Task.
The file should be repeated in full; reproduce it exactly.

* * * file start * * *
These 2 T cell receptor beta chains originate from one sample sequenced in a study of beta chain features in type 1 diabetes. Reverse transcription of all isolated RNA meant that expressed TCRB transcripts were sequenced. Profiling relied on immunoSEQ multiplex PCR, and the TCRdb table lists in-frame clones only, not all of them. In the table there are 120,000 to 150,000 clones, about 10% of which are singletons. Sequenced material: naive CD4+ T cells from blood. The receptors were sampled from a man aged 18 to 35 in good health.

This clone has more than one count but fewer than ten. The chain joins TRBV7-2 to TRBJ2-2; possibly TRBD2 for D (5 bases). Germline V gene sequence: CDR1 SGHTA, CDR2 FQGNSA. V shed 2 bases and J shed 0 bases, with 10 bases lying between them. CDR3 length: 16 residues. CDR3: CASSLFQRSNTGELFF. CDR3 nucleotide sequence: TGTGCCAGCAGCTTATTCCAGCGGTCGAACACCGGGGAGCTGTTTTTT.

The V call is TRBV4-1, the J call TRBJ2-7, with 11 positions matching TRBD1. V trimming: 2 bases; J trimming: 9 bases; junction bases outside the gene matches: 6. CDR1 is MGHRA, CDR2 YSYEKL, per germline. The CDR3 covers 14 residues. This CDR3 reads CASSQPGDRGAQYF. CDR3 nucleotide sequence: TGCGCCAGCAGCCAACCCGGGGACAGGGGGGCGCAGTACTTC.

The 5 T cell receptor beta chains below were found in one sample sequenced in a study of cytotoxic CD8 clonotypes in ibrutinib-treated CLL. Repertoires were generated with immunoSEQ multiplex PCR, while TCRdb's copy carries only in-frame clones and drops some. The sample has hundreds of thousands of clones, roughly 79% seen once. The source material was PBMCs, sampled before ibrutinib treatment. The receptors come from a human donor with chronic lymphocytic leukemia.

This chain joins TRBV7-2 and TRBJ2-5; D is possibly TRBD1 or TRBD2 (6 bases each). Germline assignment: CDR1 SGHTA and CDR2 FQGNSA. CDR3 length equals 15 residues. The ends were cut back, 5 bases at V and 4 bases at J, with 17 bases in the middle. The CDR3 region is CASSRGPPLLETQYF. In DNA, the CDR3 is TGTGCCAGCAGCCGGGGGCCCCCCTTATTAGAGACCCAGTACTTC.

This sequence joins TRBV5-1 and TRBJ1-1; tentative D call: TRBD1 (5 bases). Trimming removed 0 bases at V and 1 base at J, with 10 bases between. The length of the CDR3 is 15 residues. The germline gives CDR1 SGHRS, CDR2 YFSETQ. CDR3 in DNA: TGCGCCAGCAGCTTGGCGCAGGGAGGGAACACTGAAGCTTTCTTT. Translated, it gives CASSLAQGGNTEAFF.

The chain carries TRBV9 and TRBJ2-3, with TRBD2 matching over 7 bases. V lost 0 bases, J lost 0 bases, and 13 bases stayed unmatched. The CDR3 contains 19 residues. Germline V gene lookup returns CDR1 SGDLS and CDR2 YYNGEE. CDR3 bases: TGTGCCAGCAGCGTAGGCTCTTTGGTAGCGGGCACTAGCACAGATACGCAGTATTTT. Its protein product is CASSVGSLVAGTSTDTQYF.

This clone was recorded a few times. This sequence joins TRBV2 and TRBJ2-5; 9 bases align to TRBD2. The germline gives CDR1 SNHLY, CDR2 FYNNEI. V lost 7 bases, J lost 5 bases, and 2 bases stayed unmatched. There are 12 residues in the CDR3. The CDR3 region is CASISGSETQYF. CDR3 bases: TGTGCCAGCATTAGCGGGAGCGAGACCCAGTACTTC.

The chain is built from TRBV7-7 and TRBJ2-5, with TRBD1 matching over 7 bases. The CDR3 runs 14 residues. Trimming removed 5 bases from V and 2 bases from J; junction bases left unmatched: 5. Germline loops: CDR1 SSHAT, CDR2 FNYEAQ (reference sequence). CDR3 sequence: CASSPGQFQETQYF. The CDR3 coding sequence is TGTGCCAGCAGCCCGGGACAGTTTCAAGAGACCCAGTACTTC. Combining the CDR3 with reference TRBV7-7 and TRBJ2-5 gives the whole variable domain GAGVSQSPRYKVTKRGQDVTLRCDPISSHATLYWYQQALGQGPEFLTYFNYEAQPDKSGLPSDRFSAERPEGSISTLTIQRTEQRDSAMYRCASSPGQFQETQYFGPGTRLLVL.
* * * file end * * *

These 2 T cell receptor beta chains originate from one sample sequenced in a study of beta chain features in type 1 diabetes. Reverse transcription of all isolated RNA meant that expressed TCRB transcripts were sequenced. Profiling relied on immunoSEQ multiplex PCR, and the TCRdb table lists in-frame clones only, not all of them. In the table there are 120,000 to 150,000 clones, about 10% of which are singletons. Sequenced material: naive CD4+ T cells from blood. The receptors were sampled from a man aged 18 to 35 in good health.

This clone has more than one count but fewer than ten. The chain joins TRBV7-2 to TRBJ2-2; possibly TRBD2 for D (5 bases). Germline V gene sequence: CDR1 SGHTA, CDR2 FQGNSA. V shed 2 bases and J shed 0 bases, with 10 bases lying between them. CDR3 length: 16 residues. CDR3: CASSLFQRSNTGELFF. CDR3 nucleotide sequence: TGTGCCAGCAGCTTATTCCAGCGGTCGAACACCGGGGAGCTGTTTTTT.

The V call is TRBV4-1, the J call TRBJ2-7, with 11 positions matching TRBD1. V trimming: 2 bases; J trimming: 9 bases; junction bases outside the gene matches: 6. CDR1 is MGHRA, CDR2 YSYEKL, per germline. The CDR3 covers 14 residues. This CDR3 reads CASSQPGDRGAQYF. CDR3 nucleotide sequence: TGCGCCAGCAGCCAACCCGGGGACAGGGGGGCGCAGTACTTC.

The 5 T cell receptor beta chains below were found in one sample sequenced in a study of cytotoxic CD8 clonotypes in ibrutinib-treated CLL. Repertoires were generated with immunoSEQ multiplex PCR, while TCRdb's copy carries only in-frame clones and drops some. The sample has hundreds of thousands of clones, roughly 79% seen once. The source material was PBMCs, sampled before ibrutinib treatment. The receptors come from a human donor with chronic lymphocytic leukemia.

This chain joins TRBV7-2 and TRBJ2-5; D is possibly TRBD1 or TRBD2 (6 bases each). Germline assignment: CDR1 SGHTA and CDR2 FQGNSA. CDR3 length equals 15 residues. The ends were cut back, 5 bases at V and 4 bases at J, with 17 bases in the middle. The CDR3 region is CASSRGPPLLETQYF. In DNA, the CDR3 is TGTGCCAGCAGCCGGGGGCCCCCCTTATTAGAGACCCAGTACTTC.

This sequence joins TRBV5-1 and TRBJ1-1; tentative D call: TRBD1 (5 bases). Trimming removed 0 bases at V and 1 base at J, with 10 bases between. The length of the CDR3 is 15 residues. The germline gives CDR1 SGHRS, CDR2 YFSETQ. CDR3 in DNA: TGCGCCAGCAGCTTGGCGCAGGGAGGGAACACTGAAGCTTTCTTT. Translated, it gives CASSLAQGGNTEAFF.

The chain carries TRBV9 and TRBJ2-3, with TRBD2 matching over 7 bases. V lost 0 bases, J lost 0 bases, and 13 bases stayed unmatched. The CDR3 contains 19 residues. Germline V gene lookup returns CDR1 SGDLS and CDR2 YYNGEE. CDR3 bases: TGTGCCAGCAGCGTAGGCTCTTTGGTAGCGGGCACTAGCACAGATACGCAGTATTTT. Its protein product is CASSVGSLVAGTSTDTQYF.

This clone was recorded a few times. This sequence joins TRBV2 and TRBJ2-5; 9 bases align to TRBD2. The germline gives CDR1 SNHLY, CDR2 FYNNEI. V lost 7 bases, J lost 5 bases, and 2 bases stayed unmatched. There are 12 residues in the CDR3. The CDR3 region is CASISGSETQYF. CDR3 bases: TGTGCCAGCATTAGCGGGAGCGAGACCCAGTACTTC.

The chain is built from TRBV7-7 and TRBJ2-5, with TRBD1 matching over 7 bases. The CDR3 runs 14 residues. Trimming removed 5 bases from V and 2 bases from J; junction bases left unmatched: 5. Germline loops: CDR1 SSHAT, CDR2 FNYEAQ (reference sequence). CDR3 sequence: CASSPGQFQETQYF. The CDR3 coding sequence is TGTGCCAGCAGCCCGGGACAGTTTCAAGAGACCCAGTACTTC. Combining the CDR3 with reference TRBV7-7 and TRBJ2-5 gives the whole variable domain GAGVSQSPRYKVTKRGQDVTLRCDPISSHATLYWYQQALGQGPEFLTYFNYEAQPDKSGLPSDRFSAERPEGSISTLTIQRTEQRDSAMYRCASSPGQFQETQYFGPGTRLLVL.